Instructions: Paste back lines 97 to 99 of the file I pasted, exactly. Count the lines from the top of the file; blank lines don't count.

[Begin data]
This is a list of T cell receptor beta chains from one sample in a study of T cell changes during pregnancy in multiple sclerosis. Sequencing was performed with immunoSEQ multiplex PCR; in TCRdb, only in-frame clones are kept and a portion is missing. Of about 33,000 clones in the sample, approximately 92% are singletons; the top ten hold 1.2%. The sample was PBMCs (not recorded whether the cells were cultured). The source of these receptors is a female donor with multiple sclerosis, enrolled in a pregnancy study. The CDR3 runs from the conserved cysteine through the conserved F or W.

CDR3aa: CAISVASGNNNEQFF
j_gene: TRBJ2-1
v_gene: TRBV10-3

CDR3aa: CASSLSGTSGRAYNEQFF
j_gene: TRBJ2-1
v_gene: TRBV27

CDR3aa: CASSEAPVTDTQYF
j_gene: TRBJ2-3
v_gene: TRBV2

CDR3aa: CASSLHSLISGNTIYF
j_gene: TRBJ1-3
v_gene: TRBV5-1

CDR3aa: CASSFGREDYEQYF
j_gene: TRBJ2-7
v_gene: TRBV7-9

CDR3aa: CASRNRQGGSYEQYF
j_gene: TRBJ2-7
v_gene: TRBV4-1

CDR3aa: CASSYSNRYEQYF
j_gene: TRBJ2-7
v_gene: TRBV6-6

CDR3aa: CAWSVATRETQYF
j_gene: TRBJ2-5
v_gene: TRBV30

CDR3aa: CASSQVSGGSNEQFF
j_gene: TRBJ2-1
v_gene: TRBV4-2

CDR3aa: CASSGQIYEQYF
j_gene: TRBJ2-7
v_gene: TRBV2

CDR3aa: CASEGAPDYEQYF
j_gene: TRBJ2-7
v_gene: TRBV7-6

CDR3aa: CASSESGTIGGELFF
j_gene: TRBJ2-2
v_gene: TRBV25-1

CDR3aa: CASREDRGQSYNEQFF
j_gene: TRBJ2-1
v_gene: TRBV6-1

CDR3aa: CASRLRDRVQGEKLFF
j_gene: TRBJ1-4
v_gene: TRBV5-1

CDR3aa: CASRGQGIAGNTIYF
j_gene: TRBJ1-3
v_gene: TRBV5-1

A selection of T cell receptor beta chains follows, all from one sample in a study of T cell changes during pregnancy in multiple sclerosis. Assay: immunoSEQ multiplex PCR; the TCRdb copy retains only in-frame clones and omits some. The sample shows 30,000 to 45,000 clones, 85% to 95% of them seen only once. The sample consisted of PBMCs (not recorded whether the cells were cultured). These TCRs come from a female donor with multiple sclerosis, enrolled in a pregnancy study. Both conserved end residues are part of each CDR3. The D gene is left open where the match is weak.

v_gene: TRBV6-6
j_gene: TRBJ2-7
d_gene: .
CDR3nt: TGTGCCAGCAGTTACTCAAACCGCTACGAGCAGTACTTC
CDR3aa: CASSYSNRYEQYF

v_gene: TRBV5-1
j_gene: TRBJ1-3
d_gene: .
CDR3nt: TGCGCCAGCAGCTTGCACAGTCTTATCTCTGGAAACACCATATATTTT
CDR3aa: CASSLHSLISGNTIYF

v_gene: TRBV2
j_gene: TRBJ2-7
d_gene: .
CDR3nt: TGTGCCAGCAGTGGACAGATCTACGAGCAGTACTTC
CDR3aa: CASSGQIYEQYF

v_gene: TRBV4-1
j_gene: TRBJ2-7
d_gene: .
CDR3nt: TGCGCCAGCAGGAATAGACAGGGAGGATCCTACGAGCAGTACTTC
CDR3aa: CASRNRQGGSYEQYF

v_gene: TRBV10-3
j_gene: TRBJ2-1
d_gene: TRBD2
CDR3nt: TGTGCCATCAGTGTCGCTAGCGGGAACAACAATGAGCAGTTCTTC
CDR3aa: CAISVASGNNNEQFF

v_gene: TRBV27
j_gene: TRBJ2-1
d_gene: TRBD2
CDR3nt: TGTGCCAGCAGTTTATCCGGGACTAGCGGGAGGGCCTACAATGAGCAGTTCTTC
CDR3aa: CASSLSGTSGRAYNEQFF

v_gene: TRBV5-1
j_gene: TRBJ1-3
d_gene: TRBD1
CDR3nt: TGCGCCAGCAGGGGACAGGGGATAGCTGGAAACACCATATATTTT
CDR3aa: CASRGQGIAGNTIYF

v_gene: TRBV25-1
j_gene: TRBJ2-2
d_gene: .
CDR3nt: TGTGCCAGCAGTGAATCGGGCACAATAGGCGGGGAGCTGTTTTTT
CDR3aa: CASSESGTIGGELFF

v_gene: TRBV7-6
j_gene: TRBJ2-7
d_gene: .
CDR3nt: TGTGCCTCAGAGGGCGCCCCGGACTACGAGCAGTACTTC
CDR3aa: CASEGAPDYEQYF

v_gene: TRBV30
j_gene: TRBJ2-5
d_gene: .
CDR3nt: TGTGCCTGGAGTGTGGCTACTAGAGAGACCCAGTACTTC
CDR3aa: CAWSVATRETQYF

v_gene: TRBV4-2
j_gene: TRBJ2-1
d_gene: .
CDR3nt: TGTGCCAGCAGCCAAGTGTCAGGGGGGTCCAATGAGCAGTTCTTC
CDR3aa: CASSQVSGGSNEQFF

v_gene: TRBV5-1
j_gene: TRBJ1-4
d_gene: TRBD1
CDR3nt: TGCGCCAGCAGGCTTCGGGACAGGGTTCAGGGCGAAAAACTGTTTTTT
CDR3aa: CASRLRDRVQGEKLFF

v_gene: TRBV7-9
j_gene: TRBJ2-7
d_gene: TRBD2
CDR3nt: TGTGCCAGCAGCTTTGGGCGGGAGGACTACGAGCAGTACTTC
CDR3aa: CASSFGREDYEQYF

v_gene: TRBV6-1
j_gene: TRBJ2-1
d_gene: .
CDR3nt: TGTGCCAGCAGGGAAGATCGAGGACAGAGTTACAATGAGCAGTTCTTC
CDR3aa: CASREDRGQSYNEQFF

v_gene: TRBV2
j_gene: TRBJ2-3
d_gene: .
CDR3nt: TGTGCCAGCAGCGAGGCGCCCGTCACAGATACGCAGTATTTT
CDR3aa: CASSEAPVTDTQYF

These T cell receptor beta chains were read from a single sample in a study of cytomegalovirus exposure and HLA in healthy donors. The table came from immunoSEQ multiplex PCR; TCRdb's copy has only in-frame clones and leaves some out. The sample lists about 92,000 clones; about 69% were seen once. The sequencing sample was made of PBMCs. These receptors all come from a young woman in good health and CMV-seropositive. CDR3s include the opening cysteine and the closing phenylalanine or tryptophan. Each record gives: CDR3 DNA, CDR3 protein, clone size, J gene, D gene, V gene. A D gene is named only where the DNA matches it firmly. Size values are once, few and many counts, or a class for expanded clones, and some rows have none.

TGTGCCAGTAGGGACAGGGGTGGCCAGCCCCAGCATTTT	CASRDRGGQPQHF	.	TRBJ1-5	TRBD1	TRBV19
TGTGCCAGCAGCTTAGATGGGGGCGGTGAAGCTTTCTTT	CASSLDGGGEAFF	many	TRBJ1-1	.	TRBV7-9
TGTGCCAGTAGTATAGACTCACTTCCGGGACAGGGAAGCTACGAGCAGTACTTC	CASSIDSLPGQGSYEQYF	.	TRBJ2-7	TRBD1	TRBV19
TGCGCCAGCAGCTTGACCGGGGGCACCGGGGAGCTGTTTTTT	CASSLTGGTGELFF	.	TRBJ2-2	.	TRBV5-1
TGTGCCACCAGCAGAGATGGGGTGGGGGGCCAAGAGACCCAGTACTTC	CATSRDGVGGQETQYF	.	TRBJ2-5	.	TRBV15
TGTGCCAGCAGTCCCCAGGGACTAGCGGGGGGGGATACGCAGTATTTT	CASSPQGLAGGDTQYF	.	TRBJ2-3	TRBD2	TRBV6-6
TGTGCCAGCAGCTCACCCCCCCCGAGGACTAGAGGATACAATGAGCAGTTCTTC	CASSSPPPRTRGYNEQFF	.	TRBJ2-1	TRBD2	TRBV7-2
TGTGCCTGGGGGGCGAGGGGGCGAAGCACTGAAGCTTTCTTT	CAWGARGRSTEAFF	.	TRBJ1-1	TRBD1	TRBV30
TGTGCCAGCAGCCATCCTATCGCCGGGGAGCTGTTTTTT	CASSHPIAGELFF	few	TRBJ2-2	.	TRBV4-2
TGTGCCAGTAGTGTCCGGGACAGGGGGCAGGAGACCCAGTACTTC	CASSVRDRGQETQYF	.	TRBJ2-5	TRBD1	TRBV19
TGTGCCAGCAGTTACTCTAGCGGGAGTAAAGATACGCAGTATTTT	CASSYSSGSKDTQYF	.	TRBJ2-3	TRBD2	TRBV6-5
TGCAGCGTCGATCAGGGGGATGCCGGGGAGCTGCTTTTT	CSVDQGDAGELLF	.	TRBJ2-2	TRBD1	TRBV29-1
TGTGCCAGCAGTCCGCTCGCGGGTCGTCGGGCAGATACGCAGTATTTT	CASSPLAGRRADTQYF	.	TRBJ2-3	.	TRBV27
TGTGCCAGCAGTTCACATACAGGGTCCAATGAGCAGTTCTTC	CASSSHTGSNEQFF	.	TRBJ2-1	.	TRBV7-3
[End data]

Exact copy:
CDR3aa: CAWSVATRETQYF

v_gene: TRBV4-2
j_gene: TRBJ2-1